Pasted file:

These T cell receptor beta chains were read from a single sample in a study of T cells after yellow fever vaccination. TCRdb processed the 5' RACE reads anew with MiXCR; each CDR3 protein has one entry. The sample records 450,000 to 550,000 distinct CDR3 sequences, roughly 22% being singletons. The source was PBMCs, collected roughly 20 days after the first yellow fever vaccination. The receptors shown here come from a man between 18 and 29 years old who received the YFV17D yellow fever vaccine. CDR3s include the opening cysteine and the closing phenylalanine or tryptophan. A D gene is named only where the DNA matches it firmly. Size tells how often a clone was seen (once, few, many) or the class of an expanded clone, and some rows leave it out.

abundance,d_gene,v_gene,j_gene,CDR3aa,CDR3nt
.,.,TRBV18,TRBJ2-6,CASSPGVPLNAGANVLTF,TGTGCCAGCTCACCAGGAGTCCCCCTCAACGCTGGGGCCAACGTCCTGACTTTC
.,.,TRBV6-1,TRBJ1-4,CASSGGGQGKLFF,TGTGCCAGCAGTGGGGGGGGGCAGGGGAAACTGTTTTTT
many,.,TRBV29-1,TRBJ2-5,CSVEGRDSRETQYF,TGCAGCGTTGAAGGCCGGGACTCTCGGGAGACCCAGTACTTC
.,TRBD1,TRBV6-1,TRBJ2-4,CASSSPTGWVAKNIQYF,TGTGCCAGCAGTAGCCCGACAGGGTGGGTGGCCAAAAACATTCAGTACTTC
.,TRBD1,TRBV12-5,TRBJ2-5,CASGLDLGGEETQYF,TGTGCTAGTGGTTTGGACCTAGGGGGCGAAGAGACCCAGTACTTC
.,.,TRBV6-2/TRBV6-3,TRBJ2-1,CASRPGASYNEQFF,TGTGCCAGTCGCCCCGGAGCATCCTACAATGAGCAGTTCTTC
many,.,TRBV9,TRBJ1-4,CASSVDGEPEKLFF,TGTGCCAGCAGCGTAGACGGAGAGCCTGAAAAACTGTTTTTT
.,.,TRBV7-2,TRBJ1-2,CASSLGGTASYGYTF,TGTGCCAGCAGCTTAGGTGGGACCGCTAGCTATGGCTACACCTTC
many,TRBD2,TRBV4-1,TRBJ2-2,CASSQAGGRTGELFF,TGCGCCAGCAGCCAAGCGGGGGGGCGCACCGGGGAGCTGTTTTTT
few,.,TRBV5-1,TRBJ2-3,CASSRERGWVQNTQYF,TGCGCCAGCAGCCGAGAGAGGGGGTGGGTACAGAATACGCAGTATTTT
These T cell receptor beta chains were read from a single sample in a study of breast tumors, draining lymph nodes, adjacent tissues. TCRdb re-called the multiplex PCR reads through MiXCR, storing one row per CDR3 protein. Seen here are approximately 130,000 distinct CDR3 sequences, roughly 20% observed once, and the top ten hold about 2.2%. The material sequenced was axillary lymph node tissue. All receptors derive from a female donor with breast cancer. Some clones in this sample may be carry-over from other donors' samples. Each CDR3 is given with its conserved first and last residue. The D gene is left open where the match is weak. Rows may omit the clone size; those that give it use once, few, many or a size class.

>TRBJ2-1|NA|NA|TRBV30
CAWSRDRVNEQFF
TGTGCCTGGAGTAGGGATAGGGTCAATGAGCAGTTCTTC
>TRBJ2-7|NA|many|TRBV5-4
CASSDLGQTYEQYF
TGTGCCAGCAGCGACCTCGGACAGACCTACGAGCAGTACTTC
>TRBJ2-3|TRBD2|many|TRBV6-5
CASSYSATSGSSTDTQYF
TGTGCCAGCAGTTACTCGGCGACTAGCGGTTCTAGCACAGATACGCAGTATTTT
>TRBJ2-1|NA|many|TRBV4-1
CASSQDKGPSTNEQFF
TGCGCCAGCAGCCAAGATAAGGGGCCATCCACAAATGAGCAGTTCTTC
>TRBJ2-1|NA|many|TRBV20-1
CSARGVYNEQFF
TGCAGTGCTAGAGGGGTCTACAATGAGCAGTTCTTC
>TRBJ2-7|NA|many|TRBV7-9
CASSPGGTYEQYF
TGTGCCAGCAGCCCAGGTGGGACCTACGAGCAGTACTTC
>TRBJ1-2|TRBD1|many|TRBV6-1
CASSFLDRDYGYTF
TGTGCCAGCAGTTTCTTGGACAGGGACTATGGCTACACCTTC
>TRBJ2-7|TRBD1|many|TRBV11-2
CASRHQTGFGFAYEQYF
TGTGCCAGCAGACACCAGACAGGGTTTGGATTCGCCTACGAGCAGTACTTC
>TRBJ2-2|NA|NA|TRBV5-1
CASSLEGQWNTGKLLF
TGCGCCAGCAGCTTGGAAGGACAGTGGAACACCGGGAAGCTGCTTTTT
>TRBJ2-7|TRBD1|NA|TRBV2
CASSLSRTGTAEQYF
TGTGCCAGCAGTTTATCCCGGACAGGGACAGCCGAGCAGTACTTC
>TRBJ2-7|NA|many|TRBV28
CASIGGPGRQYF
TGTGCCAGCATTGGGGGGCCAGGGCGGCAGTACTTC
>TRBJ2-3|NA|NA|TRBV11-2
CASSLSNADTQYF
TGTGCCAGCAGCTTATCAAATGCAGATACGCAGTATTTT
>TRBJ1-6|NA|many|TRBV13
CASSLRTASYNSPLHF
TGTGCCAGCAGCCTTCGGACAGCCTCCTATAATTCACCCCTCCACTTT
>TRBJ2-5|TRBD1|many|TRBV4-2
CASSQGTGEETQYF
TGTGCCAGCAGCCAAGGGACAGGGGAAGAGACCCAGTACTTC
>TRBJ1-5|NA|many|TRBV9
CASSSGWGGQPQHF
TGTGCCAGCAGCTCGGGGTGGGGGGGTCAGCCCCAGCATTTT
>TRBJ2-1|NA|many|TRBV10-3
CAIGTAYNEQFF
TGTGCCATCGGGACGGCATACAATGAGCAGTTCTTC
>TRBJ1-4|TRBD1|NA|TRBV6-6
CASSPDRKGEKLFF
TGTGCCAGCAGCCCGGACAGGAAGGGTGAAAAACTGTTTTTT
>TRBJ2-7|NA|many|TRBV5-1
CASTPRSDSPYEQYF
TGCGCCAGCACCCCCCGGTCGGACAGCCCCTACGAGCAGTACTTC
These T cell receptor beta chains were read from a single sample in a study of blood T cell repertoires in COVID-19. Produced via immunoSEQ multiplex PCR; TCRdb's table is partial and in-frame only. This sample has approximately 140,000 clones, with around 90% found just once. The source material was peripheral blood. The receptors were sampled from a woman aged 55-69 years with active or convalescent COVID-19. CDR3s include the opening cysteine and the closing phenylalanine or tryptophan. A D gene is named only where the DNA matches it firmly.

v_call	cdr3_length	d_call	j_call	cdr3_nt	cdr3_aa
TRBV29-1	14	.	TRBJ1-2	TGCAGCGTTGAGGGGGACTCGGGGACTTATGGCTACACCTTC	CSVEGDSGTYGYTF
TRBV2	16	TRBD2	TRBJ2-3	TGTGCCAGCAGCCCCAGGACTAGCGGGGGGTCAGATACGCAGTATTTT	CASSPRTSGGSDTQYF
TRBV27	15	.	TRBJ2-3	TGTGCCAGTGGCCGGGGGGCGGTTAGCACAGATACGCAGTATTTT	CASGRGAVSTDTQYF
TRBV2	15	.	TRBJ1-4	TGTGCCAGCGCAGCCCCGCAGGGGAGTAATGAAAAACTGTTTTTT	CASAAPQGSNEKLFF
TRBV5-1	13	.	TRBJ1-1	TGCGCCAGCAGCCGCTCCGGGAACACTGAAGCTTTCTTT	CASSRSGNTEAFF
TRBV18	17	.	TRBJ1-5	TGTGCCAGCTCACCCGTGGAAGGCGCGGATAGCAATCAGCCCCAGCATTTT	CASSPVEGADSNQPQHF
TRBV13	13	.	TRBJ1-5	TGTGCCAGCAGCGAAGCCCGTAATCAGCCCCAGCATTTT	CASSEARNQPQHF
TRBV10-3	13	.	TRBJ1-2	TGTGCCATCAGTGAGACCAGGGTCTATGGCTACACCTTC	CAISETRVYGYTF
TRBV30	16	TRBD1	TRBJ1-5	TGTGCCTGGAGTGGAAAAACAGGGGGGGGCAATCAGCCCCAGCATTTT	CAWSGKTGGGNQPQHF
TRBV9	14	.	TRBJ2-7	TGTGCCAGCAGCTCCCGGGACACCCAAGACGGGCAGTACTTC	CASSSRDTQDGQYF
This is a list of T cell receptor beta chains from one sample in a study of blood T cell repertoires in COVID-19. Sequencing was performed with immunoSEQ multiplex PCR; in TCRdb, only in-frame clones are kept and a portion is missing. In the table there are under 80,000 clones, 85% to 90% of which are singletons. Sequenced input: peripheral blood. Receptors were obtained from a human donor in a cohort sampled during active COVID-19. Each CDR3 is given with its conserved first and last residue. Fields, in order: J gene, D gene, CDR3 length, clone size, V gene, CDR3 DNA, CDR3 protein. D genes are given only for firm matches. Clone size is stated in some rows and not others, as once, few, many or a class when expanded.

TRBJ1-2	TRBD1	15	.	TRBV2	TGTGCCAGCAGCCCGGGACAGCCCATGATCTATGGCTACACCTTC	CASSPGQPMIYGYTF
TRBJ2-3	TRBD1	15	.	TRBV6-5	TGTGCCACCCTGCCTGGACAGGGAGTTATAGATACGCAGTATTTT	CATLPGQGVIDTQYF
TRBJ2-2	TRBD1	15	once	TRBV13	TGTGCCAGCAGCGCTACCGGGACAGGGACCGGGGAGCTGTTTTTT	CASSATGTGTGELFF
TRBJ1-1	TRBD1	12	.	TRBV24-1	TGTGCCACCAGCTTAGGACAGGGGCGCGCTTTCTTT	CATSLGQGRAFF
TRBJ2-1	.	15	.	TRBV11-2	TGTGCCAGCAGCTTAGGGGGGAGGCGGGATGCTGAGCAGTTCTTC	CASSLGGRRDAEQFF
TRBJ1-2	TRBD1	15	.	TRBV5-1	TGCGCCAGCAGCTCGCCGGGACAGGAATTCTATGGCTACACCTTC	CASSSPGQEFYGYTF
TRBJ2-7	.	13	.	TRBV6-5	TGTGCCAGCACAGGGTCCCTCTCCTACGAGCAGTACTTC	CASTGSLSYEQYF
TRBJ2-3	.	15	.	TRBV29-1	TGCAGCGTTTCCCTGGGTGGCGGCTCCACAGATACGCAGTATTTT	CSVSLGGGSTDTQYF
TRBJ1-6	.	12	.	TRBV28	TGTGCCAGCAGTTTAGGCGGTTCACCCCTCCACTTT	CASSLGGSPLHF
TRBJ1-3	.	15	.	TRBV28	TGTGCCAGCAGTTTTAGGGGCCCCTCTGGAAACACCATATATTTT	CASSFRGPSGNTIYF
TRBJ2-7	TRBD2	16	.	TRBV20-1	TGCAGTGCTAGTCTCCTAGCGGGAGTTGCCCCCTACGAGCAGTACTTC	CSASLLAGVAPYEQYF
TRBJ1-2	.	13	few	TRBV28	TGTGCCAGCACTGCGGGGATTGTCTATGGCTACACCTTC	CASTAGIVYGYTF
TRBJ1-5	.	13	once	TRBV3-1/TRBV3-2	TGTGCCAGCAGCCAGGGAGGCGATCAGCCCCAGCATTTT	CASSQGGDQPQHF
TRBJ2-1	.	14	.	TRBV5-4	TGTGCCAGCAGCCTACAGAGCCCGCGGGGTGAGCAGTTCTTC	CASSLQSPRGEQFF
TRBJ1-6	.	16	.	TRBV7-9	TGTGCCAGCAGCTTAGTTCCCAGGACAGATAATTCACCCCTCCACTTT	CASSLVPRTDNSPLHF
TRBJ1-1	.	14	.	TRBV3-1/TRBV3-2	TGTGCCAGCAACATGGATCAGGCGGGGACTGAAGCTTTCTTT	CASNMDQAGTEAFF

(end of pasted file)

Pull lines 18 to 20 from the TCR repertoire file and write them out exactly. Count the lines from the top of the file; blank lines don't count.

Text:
CASSDLGQTYEQYF
TGTGCCAGCAGCGACCTCGGACAGACCTACGAGCAGTACTTC
>TRBJ2-3|TRBD2|many|TRBV6-5